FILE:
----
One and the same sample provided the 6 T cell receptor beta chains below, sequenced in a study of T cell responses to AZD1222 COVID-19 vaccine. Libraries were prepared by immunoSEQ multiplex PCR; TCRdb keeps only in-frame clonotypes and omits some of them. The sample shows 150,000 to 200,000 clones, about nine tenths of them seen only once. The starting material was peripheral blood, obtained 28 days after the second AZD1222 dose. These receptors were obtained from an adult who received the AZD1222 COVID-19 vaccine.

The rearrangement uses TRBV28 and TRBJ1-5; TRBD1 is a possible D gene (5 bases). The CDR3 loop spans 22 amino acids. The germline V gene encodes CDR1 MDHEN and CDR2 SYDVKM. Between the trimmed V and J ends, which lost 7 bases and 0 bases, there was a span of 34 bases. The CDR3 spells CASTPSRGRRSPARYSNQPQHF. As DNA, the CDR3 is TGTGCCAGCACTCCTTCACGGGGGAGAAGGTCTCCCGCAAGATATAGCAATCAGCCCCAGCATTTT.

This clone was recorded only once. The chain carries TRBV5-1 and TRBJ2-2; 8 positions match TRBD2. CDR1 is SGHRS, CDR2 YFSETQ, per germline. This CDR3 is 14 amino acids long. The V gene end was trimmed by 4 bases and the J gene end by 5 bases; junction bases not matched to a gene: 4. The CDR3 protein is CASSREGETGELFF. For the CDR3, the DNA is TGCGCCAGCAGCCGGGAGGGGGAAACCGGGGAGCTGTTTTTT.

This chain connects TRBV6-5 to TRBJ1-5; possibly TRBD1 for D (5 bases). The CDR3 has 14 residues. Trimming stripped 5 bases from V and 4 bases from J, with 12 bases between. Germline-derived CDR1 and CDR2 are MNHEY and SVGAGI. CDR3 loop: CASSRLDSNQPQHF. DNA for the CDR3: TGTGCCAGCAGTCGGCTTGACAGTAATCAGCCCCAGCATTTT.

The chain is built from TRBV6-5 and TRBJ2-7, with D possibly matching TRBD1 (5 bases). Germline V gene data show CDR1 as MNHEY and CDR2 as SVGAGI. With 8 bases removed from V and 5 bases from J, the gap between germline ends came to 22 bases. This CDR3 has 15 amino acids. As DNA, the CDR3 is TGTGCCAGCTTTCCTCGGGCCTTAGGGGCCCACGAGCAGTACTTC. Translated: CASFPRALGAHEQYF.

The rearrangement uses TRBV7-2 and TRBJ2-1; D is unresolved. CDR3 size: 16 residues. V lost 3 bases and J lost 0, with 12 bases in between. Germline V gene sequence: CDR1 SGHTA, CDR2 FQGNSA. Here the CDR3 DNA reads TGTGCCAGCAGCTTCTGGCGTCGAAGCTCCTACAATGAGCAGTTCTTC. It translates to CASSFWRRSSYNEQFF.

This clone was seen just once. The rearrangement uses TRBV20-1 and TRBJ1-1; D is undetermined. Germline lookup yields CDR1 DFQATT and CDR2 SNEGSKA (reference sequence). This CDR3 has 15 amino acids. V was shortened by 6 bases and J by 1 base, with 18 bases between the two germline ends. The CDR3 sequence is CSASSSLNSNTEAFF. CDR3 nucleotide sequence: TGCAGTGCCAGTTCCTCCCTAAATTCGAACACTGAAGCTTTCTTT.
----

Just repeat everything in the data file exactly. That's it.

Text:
One and the same sample provided the 6 T cell receptor beta chains below, sequenced in a study of T cell responses to AZD1222 COVID-19 vaccine. Libraries were prepared by immunoSEQ multiplex PCR; TCRdb keeps only in-frame clonotypes and omits some of them. The sample shows 150,000 to 200,000 clones, about nine tenths of them seen only once. The starting material was peripheral blood, obtained 28 days after the second AZD1222 dose. These receptors were obtained from an adult who received the AZD1222 COVID-19 vaccine.

The rearrangement uses TRBV28 and TRBJ1-5; TRBD1 is a possible D gene (5 bases). The CDR3 loop spans 22 amino acids. The germline V gene encodes CDR1 MDHEN and CDR2 SYDVKM. Between the trimmed V and J ends, which lost 7 bases and 0 bases, there was a span of 34 bases. The CDR3 spells CASTPSRGRRSPARYSNQPQHF. As DNA, the CDR3 is TGTGCCAGCACTCCTTCACGGGGGAGAAGGTCTCCCGCAAGATATAGCAATCAGCCCCAGCATTTT.

This clone was recorded only once. The chain carries TRBV5-1 and TRBJ2-2; 8 positions match TRBD2. CDR1 is SGHRS, CDR2 YFSETQ, per germline. This CDR3 is 14 amino acids long. The V gene end was trimmed by 4 bases and the J gene end by 5 bases; junction bases not matched to a gene: 4. The CDR3 protein is CASSREGETGELFF. For the CDR3, the DNA is TGCGCCAGCAGCCGGGAGGGGGAAACCGGGGAGCTGTTTTTT.

This chain connects TRBV6-5 to TRBJ1-5; possibly TRBD1 for D (5 bases). The CDR3 has 14 residues. Trimming stripped 5 bases from V and 4 bases from J, with 12 bases between. Germline-derived CDR1 and CDR2 are MNHEY and SVGAGI. CDR3 loop: CASSRLDSNQPQHF. DNA for the CDR3: TGTGCCAGCAGTCGGCTTGACAGTAATCAGCCCCAGCATTTT.

The chain is built from TRBV6-5 and TRBJ2-7, with D possibly matching TRBD1 (5 bases). Germline V gene data show CDR1 as MNHEY and CDR2 as SVGAGI. With 8 bases removed from V and 5 bases from J, the gap between germline ends came to 22 bases. This CDR3 has 15 amino acids. As DNA, the CDR3 is TGTGCCAGCTTTCCTCGGGCCTTAGGGGCCCACGAGCAGTACTTC. Translated: CASFPRALGAHEQYF.

The rearrangement uses TRBV7-2 and TRBJ2-1; D is unresolved. CDR3 size: 16 residues. V lost 3 bases and J lost 0, with 12 bases in between. Germline V gene sequence: CDR1 SGHTA, CDR2 FQGNSA. Here the CDR3 DNA reads TGTGCCAGCAGCTTCTGGCGTCGAAGCTCCTACAATGAGCAGTTCTTC. It translates to CASSFWRRSSYNEQFF.

This clone was seen just once. The rearrangement uses TRBV20-1 and TRBJ1-1; D is undetermined. Germline lookup yields CDR1 DFQATT and CDR2 SNEGSKA (reference sequence). This CDR3 has 15 amino acids. V was shortened by 6 bases and J by 1 base, with 18 bases between the two germline ends. The CDR3 sequence is CSASSSLNSNTEAFF. CDR3 nucleotide sequence: TGCAGTGCCAGTTCCTCCCTAAATTCGAACACTGAAGCTTTCTTT.